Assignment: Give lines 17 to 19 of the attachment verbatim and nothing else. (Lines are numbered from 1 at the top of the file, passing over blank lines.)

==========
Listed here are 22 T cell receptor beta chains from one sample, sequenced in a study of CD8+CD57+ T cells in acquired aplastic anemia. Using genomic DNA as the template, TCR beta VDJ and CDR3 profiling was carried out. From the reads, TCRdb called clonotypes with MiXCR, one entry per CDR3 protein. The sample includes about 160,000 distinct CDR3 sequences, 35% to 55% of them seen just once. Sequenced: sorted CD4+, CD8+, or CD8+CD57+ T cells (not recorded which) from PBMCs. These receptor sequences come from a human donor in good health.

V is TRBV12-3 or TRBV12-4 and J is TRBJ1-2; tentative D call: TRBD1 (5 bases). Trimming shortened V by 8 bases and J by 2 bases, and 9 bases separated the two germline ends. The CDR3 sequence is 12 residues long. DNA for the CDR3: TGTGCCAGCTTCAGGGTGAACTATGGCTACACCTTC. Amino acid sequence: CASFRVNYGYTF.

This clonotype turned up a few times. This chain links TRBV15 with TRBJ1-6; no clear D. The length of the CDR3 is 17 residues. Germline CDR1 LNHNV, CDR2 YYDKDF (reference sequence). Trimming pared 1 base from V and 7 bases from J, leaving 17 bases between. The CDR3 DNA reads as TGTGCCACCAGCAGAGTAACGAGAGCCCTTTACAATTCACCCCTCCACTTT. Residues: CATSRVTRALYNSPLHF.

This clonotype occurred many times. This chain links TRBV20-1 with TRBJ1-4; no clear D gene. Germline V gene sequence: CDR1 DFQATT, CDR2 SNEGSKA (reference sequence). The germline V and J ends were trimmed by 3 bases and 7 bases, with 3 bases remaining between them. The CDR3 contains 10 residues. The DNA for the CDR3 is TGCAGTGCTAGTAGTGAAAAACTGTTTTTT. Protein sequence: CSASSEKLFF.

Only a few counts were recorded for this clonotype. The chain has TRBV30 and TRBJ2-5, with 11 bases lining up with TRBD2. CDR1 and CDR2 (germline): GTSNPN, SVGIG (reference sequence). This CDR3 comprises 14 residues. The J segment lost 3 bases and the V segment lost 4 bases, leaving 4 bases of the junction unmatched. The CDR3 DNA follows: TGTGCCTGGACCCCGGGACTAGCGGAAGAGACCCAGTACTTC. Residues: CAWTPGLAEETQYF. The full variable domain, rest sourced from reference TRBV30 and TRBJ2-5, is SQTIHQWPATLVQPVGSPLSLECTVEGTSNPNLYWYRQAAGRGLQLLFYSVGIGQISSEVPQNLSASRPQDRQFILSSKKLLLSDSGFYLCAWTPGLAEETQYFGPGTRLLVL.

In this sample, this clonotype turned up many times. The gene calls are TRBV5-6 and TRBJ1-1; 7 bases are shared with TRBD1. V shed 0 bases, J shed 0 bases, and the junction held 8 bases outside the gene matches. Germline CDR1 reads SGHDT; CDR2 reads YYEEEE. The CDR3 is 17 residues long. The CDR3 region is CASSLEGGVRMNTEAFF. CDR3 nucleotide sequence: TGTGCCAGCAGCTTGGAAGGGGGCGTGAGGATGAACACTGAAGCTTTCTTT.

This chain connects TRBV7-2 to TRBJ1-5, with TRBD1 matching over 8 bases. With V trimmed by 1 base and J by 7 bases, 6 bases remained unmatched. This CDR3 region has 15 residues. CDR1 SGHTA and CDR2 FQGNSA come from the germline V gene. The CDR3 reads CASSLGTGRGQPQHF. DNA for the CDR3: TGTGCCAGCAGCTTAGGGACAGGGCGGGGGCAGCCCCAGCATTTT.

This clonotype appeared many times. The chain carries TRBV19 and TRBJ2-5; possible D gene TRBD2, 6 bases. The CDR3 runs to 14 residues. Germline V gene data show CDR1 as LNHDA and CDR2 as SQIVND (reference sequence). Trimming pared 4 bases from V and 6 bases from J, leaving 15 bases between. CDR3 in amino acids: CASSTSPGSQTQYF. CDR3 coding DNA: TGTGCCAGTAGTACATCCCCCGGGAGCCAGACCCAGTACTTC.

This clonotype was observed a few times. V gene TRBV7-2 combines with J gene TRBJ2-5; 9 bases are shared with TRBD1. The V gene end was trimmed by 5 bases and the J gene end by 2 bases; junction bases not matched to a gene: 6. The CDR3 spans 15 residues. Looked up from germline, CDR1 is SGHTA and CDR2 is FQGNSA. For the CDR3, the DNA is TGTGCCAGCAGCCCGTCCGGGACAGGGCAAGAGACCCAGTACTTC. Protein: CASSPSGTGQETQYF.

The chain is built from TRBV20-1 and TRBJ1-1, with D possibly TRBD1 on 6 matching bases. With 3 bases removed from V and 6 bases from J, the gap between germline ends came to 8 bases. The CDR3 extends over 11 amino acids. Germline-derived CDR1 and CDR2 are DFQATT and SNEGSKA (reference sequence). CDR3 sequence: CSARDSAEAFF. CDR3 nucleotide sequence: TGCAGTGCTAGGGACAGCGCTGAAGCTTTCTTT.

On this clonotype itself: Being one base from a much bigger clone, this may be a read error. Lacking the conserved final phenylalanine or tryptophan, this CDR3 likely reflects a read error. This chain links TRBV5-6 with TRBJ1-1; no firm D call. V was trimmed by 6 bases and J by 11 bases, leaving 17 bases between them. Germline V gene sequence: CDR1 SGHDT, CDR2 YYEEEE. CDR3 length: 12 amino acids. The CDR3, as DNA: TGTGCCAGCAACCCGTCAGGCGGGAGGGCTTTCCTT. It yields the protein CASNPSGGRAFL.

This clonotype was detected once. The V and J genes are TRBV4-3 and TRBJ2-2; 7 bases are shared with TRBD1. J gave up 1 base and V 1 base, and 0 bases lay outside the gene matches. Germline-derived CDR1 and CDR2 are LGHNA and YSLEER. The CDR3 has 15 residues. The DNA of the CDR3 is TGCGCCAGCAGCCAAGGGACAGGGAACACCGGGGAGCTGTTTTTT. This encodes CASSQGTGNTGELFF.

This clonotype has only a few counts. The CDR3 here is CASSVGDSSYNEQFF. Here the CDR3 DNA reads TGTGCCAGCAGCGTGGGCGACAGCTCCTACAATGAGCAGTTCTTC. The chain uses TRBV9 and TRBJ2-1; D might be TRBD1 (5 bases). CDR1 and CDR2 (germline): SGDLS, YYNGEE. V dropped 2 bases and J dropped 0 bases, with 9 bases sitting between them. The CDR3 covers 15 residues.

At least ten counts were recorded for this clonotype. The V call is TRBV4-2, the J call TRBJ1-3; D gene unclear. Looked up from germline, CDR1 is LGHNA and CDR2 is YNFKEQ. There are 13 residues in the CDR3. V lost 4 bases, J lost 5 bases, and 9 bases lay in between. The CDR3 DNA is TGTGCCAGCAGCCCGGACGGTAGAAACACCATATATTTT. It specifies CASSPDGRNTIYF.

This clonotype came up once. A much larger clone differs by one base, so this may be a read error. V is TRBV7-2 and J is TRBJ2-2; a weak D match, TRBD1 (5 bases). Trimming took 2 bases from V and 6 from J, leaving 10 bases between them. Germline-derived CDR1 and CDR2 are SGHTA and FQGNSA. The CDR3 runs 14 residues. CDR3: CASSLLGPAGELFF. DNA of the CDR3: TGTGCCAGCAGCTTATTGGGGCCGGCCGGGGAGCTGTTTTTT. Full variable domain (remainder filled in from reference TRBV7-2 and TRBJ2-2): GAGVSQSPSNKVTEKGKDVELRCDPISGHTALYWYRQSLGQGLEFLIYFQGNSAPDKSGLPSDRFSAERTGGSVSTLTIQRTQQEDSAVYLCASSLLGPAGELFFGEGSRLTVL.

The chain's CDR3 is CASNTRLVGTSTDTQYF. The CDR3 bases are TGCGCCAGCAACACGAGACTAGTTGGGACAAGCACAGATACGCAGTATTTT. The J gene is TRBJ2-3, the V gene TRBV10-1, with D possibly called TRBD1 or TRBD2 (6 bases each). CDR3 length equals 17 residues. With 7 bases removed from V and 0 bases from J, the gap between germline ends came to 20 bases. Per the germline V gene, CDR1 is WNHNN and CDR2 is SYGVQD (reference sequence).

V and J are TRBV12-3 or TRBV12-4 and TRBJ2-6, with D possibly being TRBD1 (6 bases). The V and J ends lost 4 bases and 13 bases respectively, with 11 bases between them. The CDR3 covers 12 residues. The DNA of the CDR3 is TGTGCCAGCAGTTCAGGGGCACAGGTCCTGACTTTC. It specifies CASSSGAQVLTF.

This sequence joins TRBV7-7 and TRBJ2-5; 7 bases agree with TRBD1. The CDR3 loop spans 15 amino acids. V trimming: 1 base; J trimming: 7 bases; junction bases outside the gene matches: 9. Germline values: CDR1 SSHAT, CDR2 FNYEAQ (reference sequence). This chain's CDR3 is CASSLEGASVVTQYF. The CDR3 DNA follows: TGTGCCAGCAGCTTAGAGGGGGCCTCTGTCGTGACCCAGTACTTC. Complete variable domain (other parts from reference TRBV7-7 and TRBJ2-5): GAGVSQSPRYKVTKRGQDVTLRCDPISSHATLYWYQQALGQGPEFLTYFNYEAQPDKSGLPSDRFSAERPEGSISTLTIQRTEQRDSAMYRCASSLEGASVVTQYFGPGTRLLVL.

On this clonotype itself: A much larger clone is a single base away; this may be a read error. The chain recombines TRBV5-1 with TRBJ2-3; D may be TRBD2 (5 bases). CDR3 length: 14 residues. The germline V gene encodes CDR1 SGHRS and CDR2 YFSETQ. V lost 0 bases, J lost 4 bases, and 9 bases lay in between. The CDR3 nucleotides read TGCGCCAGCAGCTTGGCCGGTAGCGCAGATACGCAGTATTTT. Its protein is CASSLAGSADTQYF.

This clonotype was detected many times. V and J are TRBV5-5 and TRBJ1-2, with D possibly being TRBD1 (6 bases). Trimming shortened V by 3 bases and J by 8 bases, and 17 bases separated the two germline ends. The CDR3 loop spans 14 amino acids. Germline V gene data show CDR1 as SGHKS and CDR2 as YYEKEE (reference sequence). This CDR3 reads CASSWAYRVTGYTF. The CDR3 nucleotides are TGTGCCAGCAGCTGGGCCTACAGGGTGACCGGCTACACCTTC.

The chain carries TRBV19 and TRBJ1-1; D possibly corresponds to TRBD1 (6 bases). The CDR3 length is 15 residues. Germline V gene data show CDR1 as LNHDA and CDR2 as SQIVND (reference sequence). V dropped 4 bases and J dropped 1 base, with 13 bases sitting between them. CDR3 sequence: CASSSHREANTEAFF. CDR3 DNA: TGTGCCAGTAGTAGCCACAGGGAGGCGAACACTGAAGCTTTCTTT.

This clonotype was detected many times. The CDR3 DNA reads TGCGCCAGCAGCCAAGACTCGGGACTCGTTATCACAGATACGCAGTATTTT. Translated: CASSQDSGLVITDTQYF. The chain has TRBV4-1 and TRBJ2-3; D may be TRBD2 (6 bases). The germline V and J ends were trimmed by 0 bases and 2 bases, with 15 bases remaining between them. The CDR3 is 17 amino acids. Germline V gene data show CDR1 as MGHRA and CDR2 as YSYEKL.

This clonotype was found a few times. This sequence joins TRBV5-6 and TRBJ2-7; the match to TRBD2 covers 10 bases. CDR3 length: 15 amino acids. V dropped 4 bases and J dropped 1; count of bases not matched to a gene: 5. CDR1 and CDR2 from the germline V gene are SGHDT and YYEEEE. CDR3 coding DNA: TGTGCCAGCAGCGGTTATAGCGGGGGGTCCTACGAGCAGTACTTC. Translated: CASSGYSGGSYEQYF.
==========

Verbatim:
V and J are TRBV12-3 or TRBV12-4 and TRBJ2-6, with D possibly being TRBD1 (6 bases). The V and J ends lost 4 bases and 13 bases respectively, with 11 bases between them. The CDR3 covers 12 residues. The DNA of the CDR3 is TGTGCCAGCAGTTCAGGGGCACAGGTCCTGACTTTC. It specifies CASSSGAQVLTF.

This sequence joins TRBV7-7 and TRBJ2-5; 7 bases agree with TRBD1. The CDR3 loop spans 15 amino acids. V trimming: 1 base; J trimming: 7 bases; junction bases outside the gene matches: 9. Germline values: CDR1 SSHAT, CDR2 FNYEAQ (reference sequence). This chain's CDR3 is CASSLEGASVVTQYF. The CDR3 DNA follows: TGTGCCAGCAGCTTAGAGGGGGCCTCTGTCGTGACCCAGTACTTC. Complete variable domain (other parts from reference TRBV7-7 and TRBJ2-5): GAGVSQSPRYKVTKRGQDVTLRCDPISSHATLYWYQQALGQGPEFLTYFNYEAQPDKSGLPSDRFSAERPEGSISTLTIQRTEQRDSAMYRCASSLEGASVVTQYFGPGTRLLVL.

On this clonotype itself: A much larger clone is a single base away; this may be a read error. The chain recombines TRBV5-1 with TRBJ2-3; D may be TRBD2 (5 bases). CDR3 length: 14 residues. The germline V gene encodes CDR1 SGHRS and CDR2 YFSETQ. V lost 0 bases, J lost 4 bases, and 9 bases lay in between. The CDR3 nucleotides read TGCGCCAGCAGCTTGGCCGGTAGCGCAGATACGCAGTATTTT. Its protein is CASSLAGSADTQYF.